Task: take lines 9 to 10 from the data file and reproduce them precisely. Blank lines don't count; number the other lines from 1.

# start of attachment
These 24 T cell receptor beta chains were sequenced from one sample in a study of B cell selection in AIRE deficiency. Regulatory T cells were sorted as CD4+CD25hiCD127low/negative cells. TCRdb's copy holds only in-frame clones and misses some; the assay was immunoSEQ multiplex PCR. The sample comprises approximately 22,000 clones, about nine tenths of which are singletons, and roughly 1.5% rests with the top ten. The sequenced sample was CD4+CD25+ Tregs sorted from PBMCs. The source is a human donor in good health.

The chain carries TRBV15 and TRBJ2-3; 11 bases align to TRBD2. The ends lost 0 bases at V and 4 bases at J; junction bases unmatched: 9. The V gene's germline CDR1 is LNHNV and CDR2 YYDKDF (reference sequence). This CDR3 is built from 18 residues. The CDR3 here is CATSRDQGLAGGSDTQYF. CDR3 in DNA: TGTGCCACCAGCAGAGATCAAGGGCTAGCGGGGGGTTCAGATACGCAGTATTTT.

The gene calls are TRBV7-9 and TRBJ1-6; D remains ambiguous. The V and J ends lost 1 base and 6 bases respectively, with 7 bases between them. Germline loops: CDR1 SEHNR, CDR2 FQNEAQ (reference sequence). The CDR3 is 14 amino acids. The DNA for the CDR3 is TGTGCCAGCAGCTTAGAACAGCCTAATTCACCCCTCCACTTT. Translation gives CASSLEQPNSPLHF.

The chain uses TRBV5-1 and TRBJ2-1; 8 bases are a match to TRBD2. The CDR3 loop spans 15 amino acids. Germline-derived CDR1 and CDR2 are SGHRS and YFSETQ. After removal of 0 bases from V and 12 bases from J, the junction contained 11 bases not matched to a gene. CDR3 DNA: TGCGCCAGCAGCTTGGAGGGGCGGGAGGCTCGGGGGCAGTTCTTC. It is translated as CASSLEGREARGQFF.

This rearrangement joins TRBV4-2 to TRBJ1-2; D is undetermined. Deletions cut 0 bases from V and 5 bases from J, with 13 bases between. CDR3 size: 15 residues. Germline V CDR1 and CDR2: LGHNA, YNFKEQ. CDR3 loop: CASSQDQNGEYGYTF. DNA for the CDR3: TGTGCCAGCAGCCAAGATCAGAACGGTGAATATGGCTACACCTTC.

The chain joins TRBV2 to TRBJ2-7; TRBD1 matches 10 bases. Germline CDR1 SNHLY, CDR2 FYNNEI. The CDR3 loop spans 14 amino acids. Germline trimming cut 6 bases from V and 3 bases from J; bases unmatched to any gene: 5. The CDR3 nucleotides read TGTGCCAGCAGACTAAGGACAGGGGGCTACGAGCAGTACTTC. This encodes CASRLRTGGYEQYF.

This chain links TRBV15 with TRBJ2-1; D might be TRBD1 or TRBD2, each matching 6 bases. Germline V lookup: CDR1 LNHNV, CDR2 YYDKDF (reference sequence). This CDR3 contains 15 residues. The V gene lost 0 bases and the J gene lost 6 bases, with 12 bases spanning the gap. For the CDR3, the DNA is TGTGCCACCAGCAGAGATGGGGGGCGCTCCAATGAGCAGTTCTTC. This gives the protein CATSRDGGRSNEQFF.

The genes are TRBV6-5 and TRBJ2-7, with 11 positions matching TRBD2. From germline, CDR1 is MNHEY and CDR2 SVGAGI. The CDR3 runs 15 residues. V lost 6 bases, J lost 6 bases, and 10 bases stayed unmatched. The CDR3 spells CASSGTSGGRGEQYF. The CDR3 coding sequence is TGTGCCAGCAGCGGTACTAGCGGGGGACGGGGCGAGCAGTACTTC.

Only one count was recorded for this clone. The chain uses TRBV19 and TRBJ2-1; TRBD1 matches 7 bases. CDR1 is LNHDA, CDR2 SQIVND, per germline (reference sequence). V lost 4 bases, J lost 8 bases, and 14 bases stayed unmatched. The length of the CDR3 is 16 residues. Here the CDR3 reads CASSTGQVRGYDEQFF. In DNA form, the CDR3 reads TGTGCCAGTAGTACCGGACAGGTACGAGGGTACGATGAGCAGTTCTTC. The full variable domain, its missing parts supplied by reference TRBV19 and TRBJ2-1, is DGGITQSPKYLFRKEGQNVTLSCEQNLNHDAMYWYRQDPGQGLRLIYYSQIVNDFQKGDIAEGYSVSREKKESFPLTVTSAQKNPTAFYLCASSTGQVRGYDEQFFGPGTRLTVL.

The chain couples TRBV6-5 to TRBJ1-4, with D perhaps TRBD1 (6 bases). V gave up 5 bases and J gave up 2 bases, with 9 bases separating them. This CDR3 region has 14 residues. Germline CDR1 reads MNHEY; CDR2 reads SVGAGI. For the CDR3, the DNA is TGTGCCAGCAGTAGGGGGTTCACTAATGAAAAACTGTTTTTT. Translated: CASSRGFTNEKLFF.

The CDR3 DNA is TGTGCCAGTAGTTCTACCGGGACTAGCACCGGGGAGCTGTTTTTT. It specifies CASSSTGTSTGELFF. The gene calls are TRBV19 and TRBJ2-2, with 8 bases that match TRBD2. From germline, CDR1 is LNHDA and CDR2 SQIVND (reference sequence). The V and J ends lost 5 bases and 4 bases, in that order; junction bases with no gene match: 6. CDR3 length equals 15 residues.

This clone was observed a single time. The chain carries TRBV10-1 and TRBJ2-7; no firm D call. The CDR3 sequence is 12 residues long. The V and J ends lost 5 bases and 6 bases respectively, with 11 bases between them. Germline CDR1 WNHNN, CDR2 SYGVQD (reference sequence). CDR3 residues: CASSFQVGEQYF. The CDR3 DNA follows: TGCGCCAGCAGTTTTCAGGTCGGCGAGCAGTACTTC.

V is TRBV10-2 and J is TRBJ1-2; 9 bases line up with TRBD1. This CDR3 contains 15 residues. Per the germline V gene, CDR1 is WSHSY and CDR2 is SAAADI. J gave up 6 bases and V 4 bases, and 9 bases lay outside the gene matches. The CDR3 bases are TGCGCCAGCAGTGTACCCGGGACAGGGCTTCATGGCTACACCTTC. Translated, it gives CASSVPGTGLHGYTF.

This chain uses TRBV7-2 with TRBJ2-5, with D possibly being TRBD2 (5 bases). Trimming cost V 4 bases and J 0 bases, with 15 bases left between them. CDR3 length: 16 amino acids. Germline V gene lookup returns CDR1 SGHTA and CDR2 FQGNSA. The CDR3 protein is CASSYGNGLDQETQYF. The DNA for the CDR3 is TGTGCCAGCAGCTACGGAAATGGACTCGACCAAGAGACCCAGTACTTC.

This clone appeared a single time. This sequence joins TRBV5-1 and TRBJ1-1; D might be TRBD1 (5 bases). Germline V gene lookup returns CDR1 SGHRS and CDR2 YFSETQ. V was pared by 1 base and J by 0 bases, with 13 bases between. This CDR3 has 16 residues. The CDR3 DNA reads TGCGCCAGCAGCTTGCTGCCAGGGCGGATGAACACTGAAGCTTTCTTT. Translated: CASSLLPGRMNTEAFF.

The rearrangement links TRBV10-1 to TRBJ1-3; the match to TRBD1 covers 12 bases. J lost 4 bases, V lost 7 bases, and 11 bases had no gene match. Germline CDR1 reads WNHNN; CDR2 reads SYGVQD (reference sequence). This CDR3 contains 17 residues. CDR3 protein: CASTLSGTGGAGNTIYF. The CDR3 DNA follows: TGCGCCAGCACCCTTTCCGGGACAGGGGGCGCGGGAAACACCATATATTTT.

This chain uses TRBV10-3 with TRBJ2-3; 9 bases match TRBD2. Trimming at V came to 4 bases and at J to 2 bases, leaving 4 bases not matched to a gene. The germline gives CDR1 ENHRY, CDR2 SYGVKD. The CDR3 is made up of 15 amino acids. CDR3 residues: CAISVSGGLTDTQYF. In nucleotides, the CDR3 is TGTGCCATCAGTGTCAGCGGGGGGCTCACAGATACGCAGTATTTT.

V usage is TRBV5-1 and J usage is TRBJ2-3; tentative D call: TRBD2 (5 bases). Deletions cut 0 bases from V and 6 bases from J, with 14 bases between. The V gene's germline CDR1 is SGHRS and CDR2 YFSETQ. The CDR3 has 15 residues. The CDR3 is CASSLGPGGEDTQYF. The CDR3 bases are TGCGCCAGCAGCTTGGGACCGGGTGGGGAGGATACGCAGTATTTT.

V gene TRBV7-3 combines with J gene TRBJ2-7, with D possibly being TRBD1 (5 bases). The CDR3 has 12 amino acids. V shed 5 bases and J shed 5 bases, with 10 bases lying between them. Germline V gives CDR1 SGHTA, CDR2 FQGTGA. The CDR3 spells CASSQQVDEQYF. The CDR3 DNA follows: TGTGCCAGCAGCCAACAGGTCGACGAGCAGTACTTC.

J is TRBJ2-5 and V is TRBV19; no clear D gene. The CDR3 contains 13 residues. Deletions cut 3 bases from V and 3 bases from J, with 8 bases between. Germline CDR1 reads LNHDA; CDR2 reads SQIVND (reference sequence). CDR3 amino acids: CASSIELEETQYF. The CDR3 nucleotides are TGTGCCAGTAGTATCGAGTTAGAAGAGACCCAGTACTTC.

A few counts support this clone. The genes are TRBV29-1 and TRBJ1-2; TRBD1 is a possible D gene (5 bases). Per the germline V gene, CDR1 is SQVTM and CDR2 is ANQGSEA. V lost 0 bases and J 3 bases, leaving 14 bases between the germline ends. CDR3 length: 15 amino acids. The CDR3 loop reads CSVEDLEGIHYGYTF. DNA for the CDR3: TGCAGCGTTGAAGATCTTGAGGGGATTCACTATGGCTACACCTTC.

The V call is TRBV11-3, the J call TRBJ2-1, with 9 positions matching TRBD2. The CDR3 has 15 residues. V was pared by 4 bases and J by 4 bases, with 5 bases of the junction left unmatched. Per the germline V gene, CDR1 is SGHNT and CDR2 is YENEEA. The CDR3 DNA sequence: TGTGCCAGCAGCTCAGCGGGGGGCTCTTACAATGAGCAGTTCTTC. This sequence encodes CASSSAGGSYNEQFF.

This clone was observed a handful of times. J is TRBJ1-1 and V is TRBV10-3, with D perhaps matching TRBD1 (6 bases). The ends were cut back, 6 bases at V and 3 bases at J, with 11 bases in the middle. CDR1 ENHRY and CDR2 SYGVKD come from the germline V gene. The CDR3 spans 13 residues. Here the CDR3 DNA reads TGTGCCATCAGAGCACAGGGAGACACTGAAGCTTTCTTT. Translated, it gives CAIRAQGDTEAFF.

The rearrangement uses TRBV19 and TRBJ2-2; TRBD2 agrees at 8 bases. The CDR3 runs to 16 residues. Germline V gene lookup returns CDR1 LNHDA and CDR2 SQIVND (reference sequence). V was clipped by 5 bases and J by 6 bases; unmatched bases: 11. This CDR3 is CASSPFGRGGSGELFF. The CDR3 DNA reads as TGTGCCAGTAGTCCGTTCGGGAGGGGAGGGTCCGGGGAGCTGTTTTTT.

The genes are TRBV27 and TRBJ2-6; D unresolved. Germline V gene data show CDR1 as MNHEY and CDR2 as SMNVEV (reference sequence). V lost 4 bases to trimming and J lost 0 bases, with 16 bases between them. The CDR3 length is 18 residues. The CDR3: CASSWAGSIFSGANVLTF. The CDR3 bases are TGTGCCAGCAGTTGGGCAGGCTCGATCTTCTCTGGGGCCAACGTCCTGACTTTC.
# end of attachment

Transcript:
Only one count was recorded for this clone. The chain uses TRBV19 and TRBJ2-1; TRBD1 matches 7 bases. CDR1 is LNHDA, CDR2 SQIVND, per germline (reference sequence). V lost 4 bases, J lost 8 bases, and 14 bases stayed unmatched. The length of the CDR3 is 16 residues. Here the CDR3 reads CASSTGQVRGYDEQFF. In DNA form, the CDR3 reads TGTGCCAGTAGTACCGGACAGGTACGAGGGTACGATGAGCAGTTCTTC. The full variable domain, its missing parts supplied by reference TRBV19 and TRBJ2-1, is DGGITQSPKYLFRKEGQNVTLSCEQNLNHDAMYWYRQDPGQGLRLIYYSQIVNDFQKGDIAEGYSVSREKKESFPLTVTSAQKNPTAFYLCASSTGQVRGYDEQFFGPGTRLTVL.

The chain couples TRBV6-5 to TRBJ1-4, with D perhaps TRBD1 (6 bases). V gave up 5 bases and J gave up 2 bases, with 9 bases separating them. This CDR3 region has 14 residues. Germline CDR1 reads MNHEY; CDR2 reads SVGAGI. For the CDR3, the DNA is TGTGCCAGCAGTAGGGGGTTCACTAATGAAAAACTGTTTTTT. Translated: CASSRGFTNEKLFF.